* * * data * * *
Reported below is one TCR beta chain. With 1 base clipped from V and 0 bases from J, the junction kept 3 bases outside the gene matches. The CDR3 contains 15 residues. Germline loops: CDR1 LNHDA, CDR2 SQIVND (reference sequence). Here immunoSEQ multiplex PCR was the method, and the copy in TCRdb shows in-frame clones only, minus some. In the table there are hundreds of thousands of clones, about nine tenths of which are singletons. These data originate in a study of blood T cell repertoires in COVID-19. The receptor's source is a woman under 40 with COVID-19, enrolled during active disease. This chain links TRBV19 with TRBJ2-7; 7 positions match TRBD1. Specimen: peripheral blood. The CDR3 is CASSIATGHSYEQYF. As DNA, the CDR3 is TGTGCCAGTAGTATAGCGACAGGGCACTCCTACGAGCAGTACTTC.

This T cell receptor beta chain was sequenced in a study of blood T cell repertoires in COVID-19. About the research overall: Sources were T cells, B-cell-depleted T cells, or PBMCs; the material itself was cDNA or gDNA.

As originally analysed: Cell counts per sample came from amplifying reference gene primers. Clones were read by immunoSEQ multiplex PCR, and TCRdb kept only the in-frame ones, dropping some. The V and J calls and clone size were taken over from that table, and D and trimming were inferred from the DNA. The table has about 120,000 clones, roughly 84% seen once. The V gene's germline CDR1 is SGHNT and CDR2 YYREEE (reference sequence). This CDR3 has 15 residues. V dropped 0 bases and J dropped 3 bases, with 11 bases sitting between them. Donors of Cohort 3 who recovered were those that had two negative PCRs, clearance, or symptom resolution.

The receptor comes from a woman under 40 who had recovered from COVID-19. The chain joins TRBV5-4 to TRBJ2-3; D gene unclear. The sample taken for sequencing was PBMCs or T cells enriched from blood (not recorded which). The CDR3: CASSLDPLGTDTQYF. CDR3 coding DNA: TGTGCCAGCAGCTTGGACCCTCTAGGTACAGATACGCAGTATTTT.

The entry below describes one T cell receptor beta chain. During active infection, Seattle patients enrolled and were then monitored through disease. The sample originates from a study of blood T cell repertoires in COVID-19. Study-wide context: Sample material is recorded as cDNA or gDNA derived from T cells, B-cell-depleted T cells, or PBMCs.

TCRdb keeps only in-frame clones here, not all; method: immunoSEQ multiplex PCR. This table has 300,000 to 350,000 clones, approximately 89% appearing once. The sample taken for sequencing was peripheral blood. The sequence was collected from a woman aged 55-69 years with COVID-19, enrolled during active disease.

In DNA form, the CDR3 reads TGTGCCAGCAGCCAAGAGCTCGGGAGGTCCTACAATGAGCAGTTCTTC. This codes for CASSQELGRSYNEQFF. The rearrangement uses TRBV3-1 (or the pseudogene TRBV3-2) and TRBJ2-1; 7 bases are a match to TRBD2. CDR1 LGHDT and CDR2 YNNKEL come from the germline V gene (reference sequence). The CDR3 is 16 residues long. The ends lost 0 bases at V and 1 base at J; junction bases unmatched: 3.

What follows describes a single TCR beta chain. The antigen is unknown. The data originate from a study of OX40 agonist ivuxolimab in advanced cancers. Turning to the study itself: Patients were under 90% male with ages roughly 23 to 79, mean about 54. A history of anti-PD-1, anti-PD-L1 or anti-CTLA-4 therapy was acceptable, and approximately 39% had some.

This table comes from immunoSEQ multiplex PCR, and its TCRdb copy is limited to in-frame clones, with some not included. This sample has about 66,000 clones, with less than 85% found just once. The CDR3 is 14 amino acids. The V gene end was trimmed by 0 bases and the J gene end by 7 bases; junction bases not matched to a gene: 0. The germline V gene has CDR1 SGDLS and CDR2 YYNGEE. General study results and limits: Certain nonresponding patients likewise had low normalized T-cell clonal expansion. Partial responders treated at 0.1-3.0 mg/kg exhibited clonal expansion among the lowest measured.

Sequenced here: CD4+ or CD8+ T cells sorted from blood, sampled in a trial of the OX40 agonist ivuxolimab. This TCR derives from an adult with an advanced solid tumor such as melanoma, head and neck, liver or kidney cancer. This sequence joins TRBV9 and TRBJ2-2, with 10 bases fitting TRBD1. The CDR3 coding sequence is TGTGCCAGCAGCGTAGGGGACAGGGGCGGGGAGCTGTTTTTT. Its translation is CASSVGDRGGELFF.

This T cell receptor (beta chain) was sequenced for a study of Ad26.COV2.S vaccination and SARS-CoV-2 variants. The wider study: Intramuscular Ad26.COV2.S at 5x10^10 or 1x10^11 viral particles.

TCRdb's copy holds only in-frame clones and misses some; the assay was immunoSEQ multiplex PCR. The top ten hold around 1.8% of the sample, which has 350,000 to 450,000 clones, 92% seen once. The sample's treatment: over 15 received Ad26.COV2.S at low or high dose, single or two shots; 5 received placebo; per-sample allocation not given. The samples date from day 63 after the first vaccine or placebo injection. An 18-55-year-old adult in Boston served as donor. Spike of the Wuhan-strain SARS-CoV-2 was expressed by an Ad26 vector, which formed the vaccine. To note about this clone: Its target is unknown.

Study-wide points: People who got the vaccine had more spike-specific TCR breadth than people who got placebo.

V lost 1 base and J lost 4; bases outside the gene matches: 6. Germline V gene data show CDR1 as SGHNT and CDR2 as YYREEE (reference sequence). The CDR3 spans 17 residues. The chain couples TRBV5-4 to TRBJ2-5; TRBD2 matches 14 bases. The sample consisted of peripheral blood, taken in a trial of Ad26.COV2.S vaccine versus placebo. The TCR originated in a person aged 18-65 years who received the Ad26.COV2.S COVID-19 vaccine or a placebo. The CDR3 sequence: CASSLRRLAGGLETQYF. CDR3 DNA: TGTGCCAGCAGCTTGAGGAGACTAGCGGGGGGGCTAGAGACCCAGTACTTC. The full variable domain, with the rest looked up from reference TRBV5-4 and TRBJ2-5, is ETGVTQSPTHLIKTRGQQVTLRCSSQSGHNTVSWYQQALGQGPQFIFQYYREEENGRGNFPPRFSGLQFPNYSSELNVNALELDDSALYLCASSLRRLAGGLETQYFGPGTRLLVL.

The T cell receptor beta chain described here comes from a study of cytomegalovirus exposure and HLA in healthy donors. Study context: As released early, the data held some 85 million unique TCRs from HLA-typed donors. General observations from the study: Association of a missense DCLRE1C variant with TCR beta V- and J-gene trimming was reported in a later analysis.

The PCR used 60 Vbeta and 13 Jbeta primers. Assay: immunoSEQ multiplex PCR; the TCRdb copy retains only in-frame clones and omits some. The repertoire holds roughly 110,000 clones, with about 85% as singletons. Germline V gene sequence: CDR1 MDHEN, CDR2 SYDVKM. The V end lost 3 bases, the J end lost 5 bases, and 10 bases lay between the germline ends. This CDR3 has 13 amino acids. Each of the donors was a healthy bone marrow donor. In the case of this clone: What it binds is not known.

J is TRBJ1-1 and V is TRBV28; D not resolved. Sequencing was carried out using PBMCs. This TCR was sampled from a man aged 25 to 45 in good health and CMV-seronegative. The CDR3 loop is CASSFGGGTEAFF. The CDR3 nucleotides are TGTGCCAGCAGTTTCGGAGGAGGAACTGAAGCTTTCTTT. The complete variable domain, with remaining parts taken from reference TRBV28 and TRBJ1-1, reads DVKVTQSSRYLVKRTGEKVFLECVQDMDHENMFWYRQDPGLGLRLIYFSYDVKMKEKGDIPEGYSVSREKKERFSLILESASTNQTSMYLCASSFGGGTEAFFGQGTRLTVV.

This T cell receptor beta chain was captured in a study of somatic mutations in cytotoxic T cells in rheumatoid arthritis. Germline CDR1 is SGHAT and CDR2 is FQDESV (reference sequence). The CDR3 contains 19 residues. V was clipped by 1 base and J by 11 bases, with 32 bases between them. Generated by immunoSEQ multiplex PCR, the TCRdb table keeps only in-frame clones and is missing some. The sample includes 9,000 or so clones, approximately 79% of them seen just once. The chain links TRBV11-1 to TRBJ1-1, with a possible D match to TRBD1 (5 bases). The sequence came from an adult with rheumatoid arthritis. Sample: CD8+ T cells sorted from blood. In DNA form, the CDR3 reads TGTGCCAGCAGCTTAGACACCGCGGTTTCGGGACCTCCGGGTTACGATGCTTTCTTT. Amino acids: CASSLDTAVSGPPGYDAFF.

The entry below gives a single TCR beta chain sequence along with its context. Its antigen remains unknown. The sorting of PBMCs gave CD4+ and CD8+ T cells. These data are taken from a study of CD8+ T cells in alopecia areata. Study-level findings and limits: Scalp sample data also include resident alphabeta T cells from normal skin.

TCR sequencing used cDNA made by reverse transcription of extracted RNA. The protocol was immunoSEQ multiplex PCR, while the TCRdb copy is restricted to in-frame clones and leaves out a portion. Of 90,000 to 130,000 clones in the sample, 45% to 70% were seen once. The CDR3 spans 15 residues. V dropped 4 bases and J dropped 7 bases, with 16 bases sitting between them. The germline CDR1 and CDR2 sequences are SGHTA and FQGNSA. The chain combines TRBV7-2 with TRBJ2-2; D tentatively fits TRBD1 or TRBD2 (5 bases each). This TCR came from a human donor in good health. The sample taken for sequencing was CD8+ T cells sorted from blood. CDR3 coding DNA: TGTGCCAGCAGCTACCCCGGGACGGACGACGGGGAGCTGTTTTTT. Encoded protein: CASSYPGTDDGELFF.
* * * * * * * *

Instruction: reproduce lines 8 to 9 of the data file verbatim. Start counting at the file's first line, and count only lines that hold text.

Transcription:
What follows describes a single TCR beta chain. The antigen is unknown. The data originate from a study of OX40 agonist ivuxolimab in advanced cancers. Turning to the study itself: Patients were under 90% male with ages roughly 23 to 79, mean about 54. A history of anti-PD-1, anti-PD-L1 or anti-CTLA-4 therapy was acceptable, and approximately 39% had some.

This table comes from immunoSEQ multiplex PCR, and its TCRdb copy is limited to in-frame clones, with some not included. This sample has about 66,000 clones, with less than 85% found just once. The CDR3 is 14 amino acids. The V gene end was trimmed by 0 bases and the J gene end by 7 bases; junction bases not matched to a gene: 0. The germline V gene has CDR1 SGDLS and CDR2 YYNGEE. General study results and limits: Certain nonresponding patients likewise had low normalized T-cell clonal expansion. Partial responders treated at 0.1-3.0 mg/kg exhibited clonal expansion among the lowest measured.